The most significant difference was in the way the enquiry was conducted. Sir Oliver heard the evidence he needed to hear within little more than a month after the fire and produced his first report within another month. The reason he could do all this is familiar to those of us accustomed to the way courts work. You only go in detail into the evidence that is disputed. Hardly any evidence was disputed after the fire, although there were disagreements about what inferences should be drawn from the admitted facts. In particular, Stafford Heginbotham, the club chairman at the time, admitted publicly all the things that might have been done better or more quickly. The experts and the other witnesses made it easy for Sir Oliver to conclude that the fire had been caused accidentally. It was equally straightforward for Mr Justice Cantley to conclude the proceedings in the civil courts, which resulted in the payment of damages, and for the Coroner to hold a fairly non-controversial inquest.

Within a few weeks most of us felt we knew what there was to know, that such blame as there was had been apportioned and that we could now look to the future and decide how to ‘move on’. Moving on is a very difficult phrase. First and foremost, it quite decidedly does not mean ‘forgetting’. We will never forget. It seems to me it involves finding a way of going about our day-to-day lives without allowing the events of 1985 to intrude unnecessarily or inappropriately. They will come back – and very sharply – at the most unexpected moments. I remember sitting one day in 1999 or thereabouts in a courtroom in Liverpool. There was some work being done outside to a building with a flat roof. Bitumen was being heated to apply to the roof. The smell took me right back to that melting bitumen on that Saturday afternoon. I took over another courtroom.

So ‘moving on’ is not an exact science. It means different things to each of us. Some, I know, cope with the fire only by blanking it out. Others feel better for talking about it. But most of us in our personal and individual ways have ‘moved on’ since 1985. We were given the opportunity to do so because we felt that we knew what had happened. We need not go back over past events to discover the truth. We could draw a line and were given the chance to look to the future. In the more modern parlance, we had closure.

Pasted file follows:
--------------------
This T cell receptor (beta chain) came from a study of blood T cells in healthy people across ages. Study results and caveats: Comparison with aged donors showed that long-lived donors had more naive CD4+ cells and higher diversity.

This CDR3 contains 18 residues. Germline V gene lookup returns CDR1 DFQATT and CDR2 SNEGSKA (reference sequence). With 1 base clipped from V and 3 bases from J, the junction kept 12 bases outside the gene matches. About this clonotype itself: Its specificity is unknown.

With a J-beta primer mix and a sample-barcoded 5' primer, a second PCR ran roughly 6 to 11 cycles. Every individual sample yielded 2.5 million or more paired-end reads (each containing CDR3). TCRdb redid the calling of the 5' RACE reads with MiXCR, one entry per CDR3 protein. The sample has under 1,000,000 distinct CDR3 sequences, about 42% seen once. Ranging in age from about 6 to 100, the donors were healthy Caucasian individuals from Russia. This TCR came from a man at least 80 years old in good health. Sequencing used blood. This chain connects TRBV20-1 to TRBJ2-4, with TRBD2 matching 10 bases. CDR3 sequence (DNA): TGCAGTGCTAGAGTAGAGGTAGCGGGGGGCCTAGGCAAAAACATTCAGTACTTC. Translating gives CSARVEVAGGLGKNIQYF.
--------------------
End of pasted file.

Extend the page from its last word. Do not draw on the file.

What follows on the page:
Hillsborough is just not like that and therein the essential difference (and the problems with Sir Oliver’s letter) lies.

Lord Justice Taylor’s enquiry took much longer. There were no clear cut admissions; the evidence had to be gone into in greater detail. He made his findings, particularly about the inadequacies of the policing on that afternoon, but the families of the deceased were not satisfied that they had discovered the whole truth. It became clear, for example, that the senior officer, David Duckinfield had at one time said the gate was forced and later accepted that he had given the order for it to be opened. Duckinfield and his immediate junior, Bernard Murray, were the defendants in a private prosecution, which was halted on the grounds of Duckinfield’s health. But by this time the families had evidence that the police had not told the whole truth.

They also had to face ‘The Truth’ from another source, a headline in The Sun, a newspaper which many shops in Liverpool refuse to sell to this very day. Unnamed sources made claims of disgraceful actions on the part of some supporters. That particular obloquy remains the subject of another campaign, still in the news this week.